Getting the best deal from a wreck

Car write-offs can be massive administrative hassles. But as Emma Lunn explains, they can be turned to you financial advantage.

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If you've been involved in a bad crash there is a strong chance that you may never see your car again: every day more than 1,000 cars are deemed write-offs by their insurance companies. They will either never be roadworthy again or they cost more to fix than the insurer reckons they are worth, so they'd prefer to send you a cheque to replace your wreck than pay up to repair it.

On the face of it that is perfectly sensible. The problem is in the calculation of what exactly the car is "worth". The Financial Ombudsman regularly deals with complaints from people who believe that their insurer has not properly valued their car after it has been damaged. So if your insurer tells you your car is a write-off, whatcan you do?

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First find out what category of write-off you have. There are four. Category A is reserved for the most severely damaged cars the ones on their way to the scrap yard. Category B cars are nastily damaged, but can often be broken up for spare parts. Neither category A nor B cars should end up back on the road. Ever. Category C cars could, in theory, be repaired, but the costs would exceed the pre-accident value of the vehicle. Category D cars can also be repaired and made roadworthy again, possibly for less than they cost of replacing them, but the insurer still deems the cost of repair too high relative to the car's value to bother with.

"With sophisticated electronics, on-board computers and airbags, even after what might seem a relatively minor crash, modern cars can be complex and expensive to repair," explains Matt Oliver, spokesperson for Gocompare Car Insurance. "If a garage estimates that the cost of repairing a car is a significant proportion of its value, then the car's insurer may decide that it is a write-off."

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Next, whatever category you fall into, at the very least challenge the price your insurer offers you. Its estimate of the car's market value (including depreciation and mileage) in the minute before the crash is very unlikely to be the same as yours. So check price guides such as Parker's or Glass's to give you a sense of what replacing your car will really cost you and let your insurer know if the car has just been serviced or has new tyres, for example. These things should be reflected in the final deal if you feel they aren't, get in touch with the Financial Ombudsman (you won't be the first).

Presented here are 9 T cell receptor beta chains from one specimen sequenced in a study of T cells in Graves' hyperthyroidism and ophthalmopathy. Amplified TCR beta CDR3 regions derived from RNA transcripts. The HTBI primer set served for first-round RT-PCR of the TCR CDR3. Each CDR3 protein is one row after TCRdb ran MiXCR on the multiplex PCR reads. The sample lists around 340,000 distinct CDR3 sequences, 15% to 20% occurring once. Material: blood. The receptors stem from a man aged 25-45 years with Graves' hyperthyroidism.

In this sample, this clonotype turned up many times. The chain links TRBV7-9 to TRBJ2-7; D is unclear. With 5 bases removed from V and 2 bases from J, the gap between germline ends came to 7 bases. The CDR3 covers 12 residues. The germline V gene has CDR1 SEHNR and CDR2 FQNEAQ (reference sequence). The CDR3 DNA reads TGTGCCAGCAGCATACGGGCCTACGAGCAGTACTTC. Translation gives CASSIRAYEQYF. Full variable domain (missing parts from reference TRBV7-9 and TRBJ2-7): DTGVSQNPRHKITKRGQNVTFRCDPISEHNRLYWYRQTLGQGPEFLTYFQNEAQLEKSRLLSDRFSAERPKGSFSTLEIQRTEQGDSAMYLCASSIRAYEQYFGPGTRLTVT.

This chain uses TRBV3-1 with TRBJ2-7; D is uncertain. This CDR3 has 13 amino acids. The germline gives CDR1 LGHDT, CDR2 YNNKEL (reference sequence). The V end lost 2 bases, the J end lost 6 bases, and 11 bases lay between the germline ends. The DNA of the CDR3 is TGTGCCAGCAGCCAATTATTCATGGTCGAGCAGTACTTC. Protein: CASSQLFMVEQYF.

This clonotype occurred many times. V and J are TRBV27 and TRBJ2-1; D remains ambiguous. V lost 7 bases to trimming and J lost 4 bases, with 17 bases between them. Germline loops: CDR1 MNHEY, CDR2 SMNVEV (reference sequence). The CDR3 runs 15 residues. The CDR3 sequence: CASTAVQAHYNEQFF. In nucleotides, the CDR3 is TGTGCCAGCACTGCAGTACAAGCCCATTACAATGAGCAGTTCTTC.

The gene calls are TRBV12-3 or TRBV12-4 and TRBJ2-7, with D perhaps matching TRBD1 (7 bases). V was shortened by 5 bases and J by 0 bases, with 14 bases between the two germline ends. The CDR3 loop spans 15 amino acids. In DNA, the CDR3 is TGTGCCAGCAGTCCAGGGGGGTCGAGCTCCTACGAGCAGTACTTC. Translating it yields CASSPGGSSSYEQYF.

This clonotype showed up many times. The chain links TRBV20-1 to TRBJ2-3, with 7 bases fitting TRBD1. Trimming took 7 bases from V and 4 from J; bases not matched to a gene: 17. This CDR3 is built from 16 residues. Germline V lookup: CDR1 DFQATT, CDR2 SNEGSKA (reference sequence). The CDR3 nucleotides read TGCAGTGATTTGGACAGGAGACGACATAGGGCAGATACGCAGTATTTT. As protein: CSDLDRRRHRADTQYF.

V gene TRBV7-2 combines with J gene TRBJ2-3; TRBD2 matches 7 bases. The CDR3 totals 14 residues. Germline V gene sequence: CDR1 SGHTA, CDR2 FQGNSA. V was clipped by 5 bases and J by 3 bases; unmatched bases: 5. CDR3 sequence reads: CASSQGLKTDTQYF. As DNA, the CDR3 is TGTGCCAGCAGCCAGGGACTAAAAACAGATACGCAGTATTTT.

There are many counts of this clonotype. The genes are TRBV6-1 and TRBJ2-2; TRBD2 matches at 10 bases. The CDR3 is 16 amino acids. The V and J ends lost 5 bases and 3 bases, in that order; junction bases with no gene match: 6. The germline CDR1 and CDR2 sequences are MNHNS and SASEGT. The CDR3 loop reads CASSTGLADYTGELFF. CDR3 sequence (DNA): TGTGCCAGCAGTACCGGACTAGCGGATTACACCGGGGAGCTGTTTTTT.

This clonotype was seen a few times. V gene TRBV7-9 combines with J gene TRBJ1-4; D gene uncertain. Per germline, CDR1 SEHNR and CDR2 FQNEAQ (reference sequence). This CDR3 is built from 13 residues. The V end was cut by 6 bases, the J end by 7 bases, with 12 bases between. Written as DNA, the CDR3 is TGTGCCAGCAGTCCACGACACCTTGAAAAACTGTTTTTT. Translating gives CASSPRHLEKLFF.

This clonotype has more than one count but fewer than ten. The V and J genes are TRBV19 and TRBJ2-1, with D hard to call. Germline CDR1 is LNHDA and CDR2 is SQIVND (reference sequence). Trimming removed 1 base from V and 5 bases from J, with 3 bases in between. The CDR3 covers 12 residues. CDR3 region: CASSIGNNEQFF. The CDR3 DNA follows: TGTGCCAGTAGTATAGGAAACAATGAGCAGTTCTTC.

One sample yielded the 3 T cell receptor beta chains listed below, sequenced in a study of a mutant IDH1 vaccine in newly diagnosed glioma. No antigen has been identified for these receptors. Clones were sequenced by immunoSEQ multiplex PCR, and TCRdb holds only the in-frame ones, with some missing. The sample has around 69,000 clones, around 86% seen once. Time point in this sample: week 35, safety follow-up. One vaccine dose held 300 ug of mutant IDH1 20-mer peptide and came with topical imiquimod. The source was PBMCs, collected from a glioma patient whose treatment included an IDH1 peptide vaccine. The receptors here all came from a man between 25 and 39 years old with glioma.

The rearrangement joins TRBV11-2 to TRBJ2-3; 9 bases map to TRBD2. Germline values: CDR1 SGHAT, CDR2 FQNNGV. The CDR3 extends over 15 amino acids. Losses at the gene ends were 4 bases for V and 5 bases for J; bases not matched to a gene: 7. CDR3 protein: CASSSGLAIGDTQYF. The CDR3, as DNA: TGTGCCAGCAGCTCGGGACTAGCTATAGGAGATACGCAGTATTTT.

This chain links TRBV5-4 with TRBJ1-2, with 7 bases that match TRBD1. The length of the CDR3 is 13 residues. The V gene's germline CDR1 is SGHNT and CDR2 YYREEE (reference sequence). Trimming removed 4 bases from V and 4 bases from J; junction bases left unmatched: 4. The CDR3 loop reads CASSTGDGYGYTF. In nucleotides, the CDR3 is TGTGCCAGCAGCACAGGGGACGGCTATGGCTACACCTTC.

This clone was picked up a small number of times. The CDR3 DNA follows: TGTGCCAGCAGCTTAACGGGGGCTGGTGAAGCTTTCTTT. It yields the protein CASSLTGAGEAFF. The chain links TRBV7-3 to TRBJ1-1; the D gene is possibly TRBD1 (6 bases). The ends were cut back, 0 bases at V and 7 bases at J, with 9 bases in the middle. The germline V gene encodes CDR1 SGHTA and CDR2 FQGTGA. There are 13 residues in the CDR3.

Finally, if your car is a C or D category write-off, think about asking to buy it back from your insurer. Once they have settled your claim the car belongs to them. They have to get rid of it why not to you? Get it checked by your own mechanic so you can be sure of the cost of fixing it (cosmetic damage can hide real damage to the frame), check the market to see if the cost of your annual cover will change if you are driving a C or D car (some up premiums for them) and then get ready to negotiate.

The only problem will come if you decide to sell the car later you will have to disclose its C/D status and this may bring down the price you get then. However, if this doesn't bother you, with a bit of luck you could end up with the insurer's cheque, your own car and a repair bill that leaves a little over to compensate you for the admin horrors car crashes bring.

In the news

Grandparents need to be careful if they are taking the kids on holiday over the summer, warns David Byers in The Times. Most travel insurance policies only cover children to travel with people who live at the same address, and thousands of underage travellers may not be insured as a result. Grandchildren should be added to your own travel insurance policy before you go, or parents should take out group insurance policies.

Other gaps in cover to watch out for include the new anti-terror rules banning electronic devices from the cabin on flights to Turkey, Lebanon, Egypt, Saudi Arabia, Jordan and Tunisia. If your device is placed in the hold and damaged or stolen as a result, you're unlikely to be covered.

Graduates who have paid off their student loans are still seeing as much as £300 a month taken from their pay packets by the Student Loans Company (SLC), says Miles Brignall in The Guardian. Graduates are struggling to get the SLC to send a stop'' notification to their employer after the debt has been cleared. Some have overpaid by as much as £3,000. The SLC says it is now writing to everyone who is within 23 months of paying off their loan and inviting them to opt into the Prevent Over-Repayment Scheme, which ensures that direct debit repayments stop when their loan is repaid.

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Self-employed workers are being left behind when it comes to saving for retirement, says Holly Thomas in The Times. Research has revealed that almost three-quarters aren't making any private pension contributions, and the few that are aren't paying in enough. The research by Drewberry has revealed that only 27% of self-employed workers are saving for retirement and the vast majority of those (91%) are contributing 10% or less to their pension. A government review has suggested that auto-enrolment should be extended to include the self-employed. One problem at present is that many self-employed people assume that carrying on working or selling their business will fund their retirement. "Ideally, self-employed people should save up to 20% of their earnings," says Thomas.

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